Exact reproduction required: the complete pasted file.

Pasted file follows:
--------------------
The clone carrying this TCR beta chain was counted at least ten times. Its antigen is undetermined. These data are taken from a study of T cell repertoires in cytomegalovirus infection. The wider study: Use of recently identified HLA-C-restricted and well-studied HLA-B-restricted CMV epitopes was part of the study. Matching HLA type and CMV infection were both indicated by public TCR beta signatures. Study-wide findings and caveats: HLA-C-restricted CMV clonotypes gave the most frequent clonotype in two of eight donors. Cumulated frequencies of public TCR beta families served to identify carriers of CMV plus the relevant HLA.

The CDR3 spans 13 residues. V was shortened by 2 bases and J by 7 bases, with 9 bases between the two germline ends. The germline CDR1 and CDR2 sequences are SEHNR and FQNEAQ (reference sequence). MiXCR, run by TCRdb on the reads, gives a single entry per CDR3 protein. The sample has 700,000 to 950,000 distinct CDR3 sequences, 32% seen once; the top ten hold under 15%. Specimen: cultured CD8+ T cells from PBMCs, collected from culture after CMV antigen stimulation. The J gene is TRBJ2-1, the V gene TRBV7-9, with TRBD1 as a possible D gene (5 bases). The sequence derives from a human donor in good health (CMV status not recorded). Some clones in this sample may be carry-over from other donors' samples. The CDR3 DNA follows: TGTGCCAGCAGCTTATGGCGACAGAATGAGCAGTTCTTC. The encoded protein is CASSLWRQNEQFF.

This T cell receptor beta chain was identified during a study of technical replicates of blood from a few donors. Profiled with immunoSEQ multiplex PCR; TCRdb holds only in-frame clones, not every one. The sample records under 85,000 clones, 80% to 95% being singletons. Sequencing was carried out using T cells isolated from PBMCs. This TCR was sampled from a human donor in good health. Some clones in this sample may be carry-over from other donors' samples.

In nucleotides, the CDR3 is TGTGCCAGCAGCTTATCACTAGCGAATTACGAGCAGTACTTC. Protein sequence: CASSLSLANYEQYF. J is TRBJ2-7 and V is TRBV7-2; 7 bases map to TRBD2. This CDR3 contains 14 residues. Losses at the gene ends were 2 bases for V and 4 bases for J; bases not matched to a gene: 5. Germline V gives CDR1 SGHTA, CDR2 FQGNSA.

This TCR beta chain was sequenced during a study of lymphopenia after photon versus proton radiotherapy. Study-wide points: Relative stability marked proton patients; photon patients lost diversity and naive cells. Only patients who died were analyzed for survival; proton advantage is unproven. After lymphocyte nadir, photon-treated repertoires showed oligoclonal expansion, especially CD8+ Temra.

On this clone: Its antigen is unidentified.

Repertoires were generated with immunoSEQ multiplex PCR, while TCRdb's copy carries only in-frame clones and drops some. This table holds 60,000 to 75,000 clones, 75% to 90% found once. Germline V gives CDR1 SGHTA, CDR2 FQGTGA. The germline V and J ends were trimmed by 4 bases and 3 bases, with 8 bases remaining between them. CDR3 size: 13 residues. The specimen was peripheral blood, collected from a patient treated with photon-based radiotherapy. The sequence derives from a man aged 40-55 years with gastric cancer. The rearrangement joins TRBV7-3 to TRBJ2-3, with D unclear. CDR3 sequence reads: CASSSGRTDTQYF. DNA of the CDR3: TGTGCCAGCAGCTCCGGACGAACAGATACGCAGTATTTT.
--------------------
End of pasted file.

The clone carrying this TCR beta chain was counted at least ten times. Its antigen is undetermined. These data are taken from a study of T cell repertoires in cytomegalovirus infection. The wider study: Use of recently identified HLA-C-restricted and well-studied HLA-B-restricted CMV epitopes was part of the study. Matching HLA type and CMV infection were both indicated by public TCR beta signatures. Study-wide findings and caveats: HLA-C-restricted CMV clonotypes gave the most frequent clonotype in two of eight donors. Cumulated frequencies of public TCR beta families served to identify carriers of CMV plus the relevant HLA.

The CDR3 spans 13 residues. V was shortened by 2 bases and J by 7 bases, with 9 bases between the two germline ends. The germline CDR1 and CDR2 sequences are SEHNR and FQNEAQ (reference sequence). MiXCR, run by TCRdb on the reads, gives a single entry per CDR3 protein. The sample has 700,000 to 950,000 distinct CDR3 sequences, 32% seen once; the top ten hold under 15%. Specimen: cultured CD8+ T cells from PBMCs, collected from culture after CMV antigen stimulation. The J gene is TRBJ2-1, the V gene TRBV7-9, with TRBD1 as a possible D gene (5 bases). The sequence derives from a human donor in good health (CMV status not recorded). Some clones in this sample may be carry-over from other donors' samples. The CDR3 DNA follows: TGTGCCAGCAGCTTATGGCGACAGAATGAGCAGTTCTTC. The encoded protein is CASSLWRQNEQFF.

This T cell receptor beta chain was identified during a study of technical replicates of blood from a few donors. Profiled with immunoSEQ multiplex PCR; TCRdb holds only in-frame clones, not every one. The sample records under 85,000 clones, 80% to 95% being singletons. Sequencing was carried out using T cells isolated from PBMCs. This TCR was sampled from a human donor in good health. Some clones in this sample may be carry-over from other donors' samples.

In nucleotides, the CDR3 is TGTGCCAGCAGCTTATCACTAGCGAATTACGAGCAGTACTTC. Protein sequence: CASSLSLANYEQYF. J is TRBJ2-7 and V is TRBV7-2; 7 bases map to TRBD2. This CDR3 contains 14 residues. Losses at the gene ends were 2 bases for V and 4 bases for J; bases not matched to a gene: 5. Germline V gives CDR1 SGHTA, CDR2 FQGNSA.

This TCR beta chain was sequenced during a study of lymphopenia after photon versus proton radiotherapy. Study-wide points: Relative stability marked proton patients; photon patients lost diversity and naive cells. Only patients who died were analyzed for survival; proton advantage is unproven. After lymphocyte nadir, photon-treated repertoires showed oligoclonal expansion, especially CD8+ Temra.

On this clone: Its antigen is unidentified.

Repertoires were generated with immunoSEQ multiplex PCR, while TCRdb's copy carries only in-frame clones and drops some. This table holds 60,000 to 75,000 clones, 75% to 90% found once. Germline V gives CDR1 SGHTA, CDR2 FQGTGA. The germline V and J ends were trimmed by 4 bases and 3 bases, with 8 bases remaining between them. CDR3 size: 13 residues. The specimen was peripheral blood, collected from a patient treated with photon-based radiotherapy. The sequence derives from a man aged 40-55 years with gastric cancer. The rearrangement joins TRBV7-3 to TRBJ2-3, with D unclear. CDR3 sequence reads: CASSSGRTDTQYF. DNA of the CDR3: TGTGCCAGCAGCTCCGGACGAACAGATACGCAGTATTTT.